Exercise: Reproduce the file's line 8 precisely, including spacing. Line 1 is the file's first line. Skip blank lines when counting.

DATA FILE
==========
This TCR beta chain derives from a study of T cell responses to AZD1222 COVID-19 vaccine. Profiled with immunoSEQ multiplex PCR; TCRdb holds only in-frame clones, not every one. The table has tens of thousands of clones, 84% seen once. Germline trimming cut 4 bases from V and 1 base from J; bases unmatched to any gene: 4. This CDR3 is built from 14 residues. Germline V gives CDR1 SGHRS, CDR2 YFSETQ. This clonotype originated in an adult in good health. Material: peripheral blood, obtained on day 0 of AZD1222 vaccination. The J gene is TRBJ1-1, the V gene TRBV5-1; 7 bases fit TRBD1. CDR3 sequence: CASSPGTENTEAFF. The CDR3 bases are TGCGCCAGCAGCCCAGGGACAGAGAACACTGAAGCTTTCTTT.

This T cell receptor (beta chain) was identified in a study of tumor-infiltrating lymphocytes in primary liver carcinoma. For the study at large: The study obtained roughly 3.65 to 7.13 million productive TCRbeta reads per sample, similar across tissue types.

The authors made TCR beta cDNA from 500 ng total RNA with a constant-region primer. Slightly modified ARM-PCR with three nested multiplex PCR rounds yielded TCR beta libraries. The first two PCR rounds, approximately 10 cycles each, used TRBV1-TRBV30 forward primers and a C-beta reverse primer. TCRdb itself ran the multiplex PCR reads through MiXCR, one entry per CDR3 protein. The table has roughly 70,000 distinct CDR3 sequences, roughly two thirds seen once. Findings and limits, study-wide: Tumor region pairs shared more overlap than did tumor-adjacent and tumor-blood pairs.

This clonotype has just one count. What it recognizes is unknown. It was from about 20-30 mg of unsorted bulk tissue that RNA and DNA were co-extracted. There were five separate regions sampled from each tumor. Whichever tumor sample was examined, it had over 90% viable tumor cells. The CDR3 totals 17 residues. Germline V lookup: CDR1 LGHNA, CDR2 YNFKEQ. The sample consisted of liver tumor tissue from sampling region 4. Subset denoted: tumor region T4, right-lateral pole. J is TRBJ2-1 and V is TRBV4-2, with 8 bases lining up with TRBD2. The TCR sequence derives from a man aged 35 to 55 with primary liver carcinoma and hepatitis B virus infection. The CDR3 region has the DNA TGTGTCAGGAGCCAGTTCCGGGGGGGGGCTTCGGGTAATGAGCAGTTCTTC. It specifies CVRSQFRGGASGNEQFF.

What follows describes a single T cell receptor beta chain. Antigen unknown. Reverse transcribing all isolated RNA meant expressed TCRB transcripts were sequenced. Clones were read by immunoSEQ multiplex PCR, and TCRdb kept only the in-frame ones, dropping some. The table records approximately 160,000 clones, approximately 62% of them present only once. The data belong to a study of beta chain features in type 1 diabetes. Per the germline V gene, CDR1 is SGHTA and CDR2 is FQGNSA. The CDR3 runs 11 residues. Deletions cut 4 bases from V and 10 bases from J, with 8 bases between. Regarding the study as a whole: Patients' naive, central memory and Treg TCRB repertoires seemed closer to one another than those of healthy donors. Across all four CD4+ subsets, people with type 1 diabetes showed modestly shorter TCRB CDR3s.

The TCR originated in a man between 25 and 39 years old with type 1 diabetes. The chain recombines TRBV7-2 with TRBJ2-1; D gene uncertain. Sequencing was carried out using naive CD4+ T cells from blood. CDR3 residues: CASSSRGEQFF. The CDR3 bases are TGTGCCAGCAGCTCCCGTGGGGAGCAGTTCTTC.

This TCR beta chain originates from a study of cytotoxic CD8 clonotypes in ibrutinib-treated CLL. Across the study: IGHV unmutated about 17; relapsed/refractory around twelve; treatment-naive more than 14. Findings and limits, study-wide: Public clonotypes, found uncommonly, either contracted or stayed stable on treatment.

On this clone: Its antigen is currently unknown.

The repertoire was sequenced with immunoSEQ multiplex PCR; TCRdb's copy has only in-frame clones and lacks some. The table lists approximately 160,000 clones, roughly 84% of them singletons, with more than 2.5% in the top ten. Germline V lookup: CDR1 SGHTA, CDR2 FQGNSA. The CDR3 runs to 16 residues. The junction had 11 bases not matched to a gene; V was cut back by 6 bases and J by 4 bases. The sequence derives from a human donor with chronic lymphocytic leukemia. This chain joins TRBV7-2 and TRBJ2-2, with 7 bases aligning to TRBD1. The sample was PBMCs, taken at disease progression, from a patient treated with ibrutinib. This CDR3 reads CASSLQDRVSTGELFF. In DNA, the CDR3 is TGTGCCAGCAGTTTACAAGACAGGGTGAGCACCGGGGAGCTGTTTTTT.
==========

On this clone: Its antigen is currently unknown.